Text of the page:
by Haley Hicks
For over a decade, I’ve marveled at the abilities of adults. Their seemingly endless options and privileges mesmerized me, as they drove their own cars and bough their own groceries. Yet, as I myself grow older and take on more of these tasks each day, they become exceedingly mundane, tedious and somewhat overwhelming. The ability to choose, something I once yearned for, has become just thins as I prepare to select a college and career. In all this uncertainty, however, I still hold one choice in high regard: my future vote.
My generation, almost more than ever, should share my same value. Many of us have grown up entirely in an age of fear, something that began as news stories and warnings has found its way into our neighborhoods and schools. The youth of America is constantly on the minds of today’s politicians, always being debated and discussed, for just this reason. Our education is scrutinized, our wages are altered, and our mental health is analyzed, all without our input. Conversations about football games and chemistry tests are now accompanied by discussions of law in high school hallways. Much of the heated debates, however, go on between people who can’t even vote yet. It appears that myself and my peers can’t wait to get to the polls and finally have our voices enter the conversation of our future.
My vote in the next presidential election will be much more than an opinion. My ballot will give me long awaited control over my future. One simple, marked sheet of paper will represent my new control over my generation’s interests. Debates and ideas discussed in my history and government classes will be brought to life, and years of learning how laws are made and forming political opinions will finally be put to use. My classmates and I, after years of waiting impatiently as others discussed our issues and rights, will at last be granted the ability to alter the course of our nation and outlook.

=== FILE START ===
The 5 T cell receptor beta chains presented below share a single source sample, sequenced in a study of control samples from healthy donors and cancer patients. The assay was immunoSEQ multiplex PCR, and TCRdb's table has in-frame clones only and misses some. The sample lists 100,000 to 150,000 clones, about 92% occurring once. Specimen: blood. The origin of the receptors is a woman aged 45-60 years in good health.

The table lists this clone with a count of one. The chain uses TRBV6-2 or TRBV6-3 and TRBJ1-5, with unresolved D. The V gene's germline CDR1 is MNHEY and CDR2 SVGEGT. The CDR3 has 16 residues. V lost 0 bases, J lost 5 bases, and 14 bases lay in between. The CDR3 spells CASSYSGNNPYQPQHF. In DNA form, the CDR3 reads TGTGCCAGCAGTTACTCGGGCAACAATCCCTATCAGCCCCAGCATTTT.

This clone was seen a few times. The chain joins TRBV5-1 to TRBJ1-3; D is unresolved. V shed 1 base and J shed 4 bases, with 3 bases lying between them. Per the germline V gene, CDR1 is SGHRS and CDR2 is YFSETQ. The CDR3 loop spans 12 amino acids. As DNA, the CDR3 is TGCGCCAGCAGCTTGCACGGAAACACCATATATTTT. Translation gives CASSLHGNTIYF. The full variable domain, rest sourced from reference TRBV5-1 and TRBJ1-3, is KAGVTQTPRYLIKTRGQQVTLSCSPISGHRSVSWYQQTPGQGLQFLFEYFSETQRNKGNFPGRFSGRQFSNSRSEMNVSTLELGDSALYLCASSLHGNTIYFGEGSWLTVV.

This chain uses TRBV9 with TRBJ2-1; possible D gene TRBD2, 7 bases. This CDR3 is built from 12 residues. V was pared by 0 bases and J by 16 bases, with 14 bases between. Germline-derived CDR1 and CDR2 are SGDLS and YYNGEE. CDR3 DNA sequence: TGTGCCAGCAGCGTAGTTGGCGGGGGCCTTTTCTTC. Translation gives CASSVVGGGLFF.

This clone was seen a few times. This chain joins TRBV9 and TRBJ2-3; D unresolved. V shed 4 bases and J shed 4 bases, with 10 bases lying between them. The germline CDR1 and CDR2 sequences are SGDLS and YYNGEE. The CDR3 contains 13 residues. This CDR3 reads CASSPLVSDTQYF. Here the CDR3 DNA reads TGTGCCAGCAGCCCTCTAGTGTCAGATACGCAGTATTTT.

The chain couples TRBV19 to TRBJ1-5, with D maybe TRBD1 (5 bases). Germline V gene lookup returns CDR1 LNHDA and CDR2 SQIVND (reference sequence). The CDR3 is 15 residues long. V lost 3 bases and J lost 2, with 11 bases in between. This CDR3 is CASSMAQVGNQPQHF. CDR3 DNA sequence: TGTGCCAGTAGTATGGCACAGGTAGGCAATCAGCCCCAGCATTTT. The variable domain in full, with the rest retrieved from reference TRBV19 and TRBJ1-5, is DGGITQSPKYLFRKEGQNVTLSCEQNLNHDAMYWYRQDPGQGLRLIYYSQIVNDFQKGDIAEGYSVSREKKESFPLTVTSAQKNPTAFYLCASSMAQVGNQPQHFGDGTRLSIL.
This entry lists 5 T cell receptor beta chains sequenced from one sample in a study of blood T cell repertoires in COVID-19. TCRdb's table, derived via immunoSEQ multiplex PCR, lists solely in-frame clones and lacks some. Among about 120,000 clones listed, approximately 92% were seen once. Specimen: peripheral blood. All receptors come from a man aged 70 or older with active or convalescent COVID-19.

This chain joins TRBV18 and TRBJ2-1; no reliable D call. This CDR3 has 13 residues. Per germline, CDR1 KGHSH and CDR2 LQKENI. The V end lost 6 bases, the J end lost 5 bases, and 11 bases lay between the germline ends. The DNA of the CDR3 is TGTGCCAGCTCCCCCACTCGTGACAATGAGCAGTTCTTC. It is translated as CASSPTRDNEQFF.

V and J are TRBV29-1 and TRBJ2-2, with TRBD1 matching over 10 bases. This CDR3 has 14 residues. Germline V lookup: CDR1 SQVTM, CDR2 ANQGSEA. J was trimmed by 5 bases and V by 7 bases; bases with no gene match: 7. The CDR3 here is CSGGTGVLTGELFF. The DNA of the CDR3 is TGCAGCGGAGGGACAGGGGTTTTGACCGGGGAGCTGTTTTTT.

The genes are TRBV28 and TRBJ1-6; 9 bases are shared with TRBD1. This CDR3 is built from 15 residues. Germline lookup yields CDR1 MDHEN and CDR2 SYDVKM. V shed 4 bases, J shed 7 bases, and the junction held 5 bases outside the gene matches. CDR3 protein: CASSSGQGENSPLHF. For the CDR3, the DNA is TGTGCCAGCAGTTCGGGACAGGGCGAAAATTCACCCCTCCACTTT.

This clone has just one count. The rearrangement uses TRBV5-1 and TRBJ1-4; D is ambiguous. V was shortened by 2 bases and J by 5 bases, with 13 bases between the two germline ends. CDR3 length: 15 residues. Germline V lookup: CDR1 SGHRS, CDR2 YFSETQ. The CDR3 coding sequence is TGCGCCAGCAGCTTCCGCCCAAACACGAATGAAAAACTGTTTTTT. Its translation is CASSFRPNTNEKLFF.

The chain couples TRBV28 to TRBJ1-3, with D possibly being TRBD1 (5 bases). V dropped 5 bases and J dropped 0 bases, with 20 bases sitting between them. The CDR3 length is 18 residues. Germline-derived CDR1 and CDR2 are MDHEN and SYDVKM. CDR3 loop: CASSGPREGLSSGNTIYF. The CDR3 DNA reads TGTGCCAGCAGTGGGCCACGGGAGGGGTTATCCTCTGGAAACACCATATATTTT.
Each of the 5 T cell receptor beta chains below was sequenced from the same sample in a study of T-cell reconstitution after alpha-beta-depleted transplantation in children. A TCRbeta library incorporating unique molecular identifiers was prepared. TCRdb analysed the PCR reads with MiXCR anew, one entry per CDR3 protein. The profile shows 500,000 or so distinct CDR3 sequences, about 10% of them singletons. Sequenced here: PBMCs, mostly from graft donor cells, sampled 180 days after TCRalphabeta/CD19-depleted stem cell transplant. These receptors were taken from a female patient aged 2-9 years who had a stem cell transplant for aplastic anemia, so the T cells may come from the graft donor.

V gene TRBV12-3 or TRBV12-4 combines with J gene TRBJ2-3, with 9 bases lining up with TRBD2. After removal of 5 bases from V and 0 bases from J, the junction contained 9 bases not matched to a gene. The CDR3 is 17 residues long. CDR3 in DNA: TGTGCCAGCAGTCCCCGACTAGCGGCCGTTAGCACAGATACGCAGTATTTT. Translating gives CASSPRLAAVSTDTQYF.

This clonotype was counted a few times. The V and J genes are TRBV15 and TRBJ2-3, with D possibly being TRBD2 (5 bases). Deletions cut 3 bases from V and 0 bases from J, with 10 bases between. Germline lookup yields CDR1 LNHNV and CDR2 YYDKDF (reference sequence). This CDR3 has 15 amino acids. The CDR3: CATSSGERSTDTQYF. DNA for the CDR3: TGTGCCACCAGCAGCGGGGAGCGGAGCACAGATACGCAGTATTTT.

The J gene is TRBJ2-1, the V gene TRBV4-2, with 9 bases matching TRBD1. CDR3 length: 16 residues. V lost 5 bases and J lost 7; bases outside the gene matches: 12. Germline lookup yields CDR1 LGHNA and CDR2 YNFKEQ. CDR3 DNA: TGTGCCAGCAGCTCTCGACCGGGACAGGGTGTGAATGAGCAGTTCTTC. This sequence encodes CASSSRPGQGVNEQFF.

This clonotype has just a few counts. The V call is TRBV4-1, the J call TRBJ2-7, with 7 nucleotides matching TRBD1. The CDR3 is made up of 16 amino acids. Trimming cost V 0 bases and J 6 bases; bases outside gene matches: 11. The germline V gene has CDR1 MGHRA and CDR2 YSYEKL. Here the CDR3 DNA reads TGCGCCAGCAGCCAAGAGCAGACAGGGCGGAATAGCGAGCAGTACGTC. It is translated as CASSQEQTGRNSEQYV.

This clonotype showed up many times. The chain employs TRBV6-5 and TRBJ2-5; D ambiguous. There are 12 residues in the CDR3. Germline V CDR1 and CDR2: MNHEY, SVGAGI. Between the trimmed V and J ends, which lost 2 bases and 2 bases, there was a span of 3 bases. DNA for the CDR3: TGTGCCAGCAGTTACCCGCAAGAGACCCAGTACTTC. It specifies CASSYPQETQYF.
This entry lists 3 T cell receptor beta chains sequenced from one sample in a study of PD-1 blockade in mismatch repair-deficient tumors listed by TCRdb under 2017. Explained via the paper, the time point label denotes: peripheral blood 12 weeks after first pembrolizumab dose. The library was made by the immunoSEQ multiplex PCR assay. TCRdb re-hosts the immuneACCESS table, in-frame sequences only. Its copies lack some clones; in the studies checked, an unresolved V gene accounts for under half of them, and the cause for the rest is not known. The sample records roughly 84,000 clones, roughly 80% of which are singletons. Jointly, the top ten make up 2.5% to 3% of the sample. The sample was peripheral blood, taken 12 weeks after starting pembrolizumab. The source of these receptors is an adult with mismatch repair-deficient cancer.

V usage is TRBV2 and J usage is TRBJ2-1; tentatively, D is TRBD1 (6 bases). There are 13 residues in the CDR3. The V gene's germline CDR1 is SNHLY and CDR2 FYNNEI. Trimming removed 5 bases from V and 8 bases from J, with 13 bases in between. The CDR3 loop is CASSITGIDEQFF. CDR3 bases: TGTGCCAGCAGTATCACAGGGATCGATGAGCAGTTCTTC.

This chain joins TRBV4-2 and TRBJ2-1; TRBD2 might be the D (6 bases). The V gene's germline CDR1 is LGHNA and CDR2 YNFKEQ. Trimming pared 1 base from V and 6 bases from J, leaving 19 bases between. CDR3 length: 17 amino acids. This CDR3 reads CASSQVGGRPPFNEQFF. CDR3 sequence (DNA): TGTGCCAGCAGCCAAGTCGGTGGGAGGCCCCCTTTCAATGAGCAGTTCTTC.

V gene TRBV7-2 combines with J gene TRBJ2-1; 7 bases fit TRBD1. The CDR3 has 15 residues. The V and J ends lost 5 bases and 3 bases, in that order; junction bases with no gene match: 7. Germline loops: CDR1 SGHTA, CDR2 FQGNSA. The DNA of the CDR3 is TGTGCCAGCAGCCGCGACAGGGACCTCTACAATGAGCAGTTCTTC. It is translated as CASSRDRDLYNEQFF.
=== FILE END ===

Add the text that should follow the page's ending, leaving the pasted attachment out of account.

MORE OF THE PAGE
Still, it’s painfully obvious that most citizens do not see voting in the same light as their younger counterparts, as many adults fail to even put in their own ballot. In the 2016 presidential election, only 58 percent of eligible voters turned up to the polls. This, paired with Trump’s record ow 38 percent approval rating for his first year in office, uncovers just how little Americans value their vote. It appears that many don’t supply their opinion at the polls, but go on to be unhappy with the election’s outcome. Nearly every election has a turn out as meager as this despite the prodding of media and officials, and I pledge to never lose sight of my vote’s importance as those ahead of me have.
From the 2020 election to those decades in the future, my vote will always matter. Though our government has accomplished incredible things, and politicians have lead amazing terms, our nation will never be perfect or serve the interests of everyone. It’s my responsibility to provide my insight to help not only myself, but those of my same generation, walk of life, region, or any other situation. Taking the time out of my day to become educated on the election’s issues and put in my vote is the least I can do to protect my future.
by Haley Hicks